- Friday, 17 February 2017 14:05
- By: Billings Gazette
The free talk takes place at 2:30 p.m. at the Cody Theater in downtown Cody, Wyoming, with three student presentations sharing details of their international fieldwork preceding the talk at 1 p.m.
The event is part of the University of Wyoming Center for Global Studies’ “World to Wyoming” lecture series. Jenkins is a critically acclaimed and internationally recognized journalist.
In the presentation, he reveals — with National Geographic images — the modern lives of the Tibetans and the Chinese, and the geopolitics that have long connected them.
For almost 1,000 years a stone-paved road has linked Ya’an, the tea-growing capital of Sichuan province, with Lhasa, the 12,000-foot high capital of Tibet. Tea was essential to daily life in Tibet, and China’s feudal kingdoms needed war horses. For centuries China and Tibet were on equal footing, but the ascendancy of China in the second half of the 20th century has devastated Tibet and Tibetan culture.
The 1 p.m. student presentations include Emily Beagle with "European Bioenergy Systems and Beetle Kill Management;" Jeremy Goldsmith with "Evaluating Why and How Gambians Migrate;" and Denise Muro with "Portrayals of Displaced Syrian and Iraqi Women in Germany."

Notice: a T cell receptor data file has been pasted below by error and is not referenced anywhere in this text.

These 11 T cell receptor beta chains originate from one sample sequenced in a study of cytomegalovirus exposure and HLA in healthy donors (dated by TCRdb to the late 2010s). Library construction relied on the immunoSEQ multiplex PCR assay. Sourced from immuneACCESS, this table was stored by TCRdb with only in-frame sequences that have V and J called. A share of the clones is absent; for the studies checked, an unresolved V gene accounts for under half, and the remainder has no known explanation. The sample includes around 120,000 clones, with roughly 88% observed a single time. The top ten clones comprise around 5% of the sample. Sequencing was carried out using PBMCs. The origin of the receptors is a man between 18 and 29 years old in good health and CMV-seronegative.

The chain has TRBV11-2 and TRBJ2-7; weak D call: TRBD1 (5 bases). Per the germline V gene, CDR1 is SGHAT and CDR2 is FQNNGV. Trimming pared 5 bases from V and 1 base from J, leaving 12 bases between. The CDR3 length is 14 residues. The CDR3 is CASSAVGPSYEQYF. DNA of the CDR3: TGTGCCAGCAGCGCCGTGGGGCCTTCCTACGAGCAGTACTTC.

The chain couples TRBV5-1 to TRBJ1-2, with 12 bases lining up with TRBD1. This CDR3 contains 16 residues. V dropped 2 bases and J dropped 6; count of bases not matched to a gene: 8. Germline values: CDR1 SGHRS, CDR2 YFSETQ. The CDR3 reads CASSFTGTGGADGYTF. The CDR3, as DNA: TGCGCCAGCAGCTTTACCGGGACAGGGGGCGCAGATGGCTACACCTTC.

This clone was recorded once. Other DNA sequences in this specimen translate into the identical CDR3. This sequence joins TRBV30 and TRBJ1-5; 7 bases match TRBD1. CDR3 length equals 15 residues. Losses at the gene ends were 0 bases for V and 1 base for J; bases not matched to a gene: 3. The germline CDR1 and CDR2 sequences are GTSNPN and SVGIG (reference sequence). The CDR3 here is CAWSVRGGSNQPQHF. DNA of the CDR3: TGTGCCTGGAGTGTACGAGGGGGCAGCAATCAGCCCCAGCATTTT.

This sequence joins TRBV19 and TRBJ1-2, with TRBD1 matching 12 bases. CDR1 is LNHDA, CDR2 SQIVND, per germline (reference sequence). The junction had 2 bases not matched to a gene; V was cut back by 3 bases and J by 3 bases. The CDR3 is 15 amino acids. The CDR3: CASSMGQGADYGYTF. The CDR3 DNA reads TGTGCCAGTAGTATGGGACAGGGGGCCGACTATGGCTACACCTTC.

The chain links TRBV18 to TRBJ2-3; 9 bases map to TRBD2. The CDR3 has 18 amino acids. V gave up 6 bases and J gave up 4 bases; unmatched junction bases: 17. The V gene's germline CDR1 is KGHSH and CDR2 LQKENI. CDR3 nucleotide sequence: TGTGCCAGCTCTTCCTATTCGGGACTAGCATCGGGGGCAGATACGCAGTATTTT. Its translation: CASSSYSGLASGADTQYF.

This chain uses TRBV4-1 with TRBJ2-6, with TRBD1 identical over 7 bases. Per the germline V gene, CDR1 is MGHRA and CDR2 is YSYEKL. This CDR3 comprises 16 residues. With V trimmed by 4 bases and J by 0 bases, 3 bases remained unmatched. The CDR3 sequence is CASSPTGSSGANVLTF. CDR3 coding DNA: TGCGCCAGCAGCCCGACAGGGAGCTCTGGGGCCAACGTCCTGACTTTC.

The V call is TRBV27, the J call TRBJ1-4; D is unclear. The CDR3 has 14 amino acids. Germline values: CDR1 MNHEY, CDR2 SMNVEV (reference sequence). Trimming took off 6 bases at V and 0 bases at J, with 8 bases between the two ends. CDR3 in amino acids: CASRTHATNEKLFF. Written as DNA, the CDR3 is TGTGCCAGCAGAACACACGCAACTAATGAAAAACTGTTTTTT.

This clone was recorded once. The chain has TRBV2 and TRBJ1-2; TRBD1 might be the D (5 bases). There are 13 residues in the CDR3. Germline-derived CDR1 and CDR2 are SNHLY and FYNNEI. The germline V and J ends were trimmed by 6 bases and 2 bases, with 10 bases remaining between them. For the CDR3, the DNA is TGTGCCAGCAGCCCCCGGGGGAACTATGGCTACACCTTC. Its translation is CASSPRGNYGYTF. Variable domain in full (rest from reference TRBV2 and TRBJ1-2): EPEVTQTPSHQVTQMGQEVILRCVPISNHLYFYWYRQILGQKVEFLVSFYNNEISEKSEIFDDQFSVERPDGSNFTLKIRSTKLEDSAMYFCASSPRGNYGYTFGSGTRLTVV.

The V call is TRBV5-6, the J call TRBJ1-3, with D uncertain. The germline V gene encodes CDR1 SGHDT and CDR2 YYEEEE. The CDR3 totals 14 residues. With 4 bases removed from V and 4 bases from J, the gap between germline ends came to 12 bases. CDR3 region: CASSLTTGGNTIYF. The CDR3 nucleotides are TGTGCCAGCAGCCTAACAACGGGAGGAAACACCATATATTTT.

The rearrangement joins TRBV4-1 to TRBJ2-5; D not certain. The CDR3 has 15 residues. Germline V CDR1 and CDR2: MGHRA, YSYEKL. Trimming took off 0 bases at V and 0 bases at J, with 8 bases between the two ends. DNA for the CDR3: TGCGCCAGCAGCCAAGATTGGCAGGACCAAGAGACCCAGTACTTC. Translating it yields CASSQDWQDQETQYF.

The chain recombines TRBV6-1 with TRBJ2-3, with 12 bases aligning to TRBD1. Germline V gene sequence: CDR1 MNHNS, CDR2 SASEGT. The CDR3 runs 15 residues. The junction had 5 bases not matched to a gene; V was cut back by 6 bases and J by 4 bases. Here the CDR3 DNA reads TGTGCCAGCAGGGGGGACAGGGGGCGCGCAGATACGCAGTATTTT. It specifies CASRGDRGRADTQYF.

Northwest College in Powell hosts the full program on March 2, with student presentations at 2:25 p.m. in Fagerberg 70, and Jenkins speaking at 6:30 p.m. in the Yellowstone Building.
Additional dates and locations include: March 1 at Sheridan College; and March 5 at the National Wildlife Museum in Jackson. For more information and specific times of those programs, visit http://bit.ly/teatradetyranny.
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- Commentary: How China misjudged the mood in Tibet - 09/01/2017 11:54
- Buying peace? Chinese money brings Tibet growth, apathy - 14/11/2016 16:32
- Revisiting the “Cultural Revolution” in Tibet - 31/10/2016 05:41
- Outspoken Tibetan monk Jigme Guri freed after 5-year term - 29/10/2016 19:30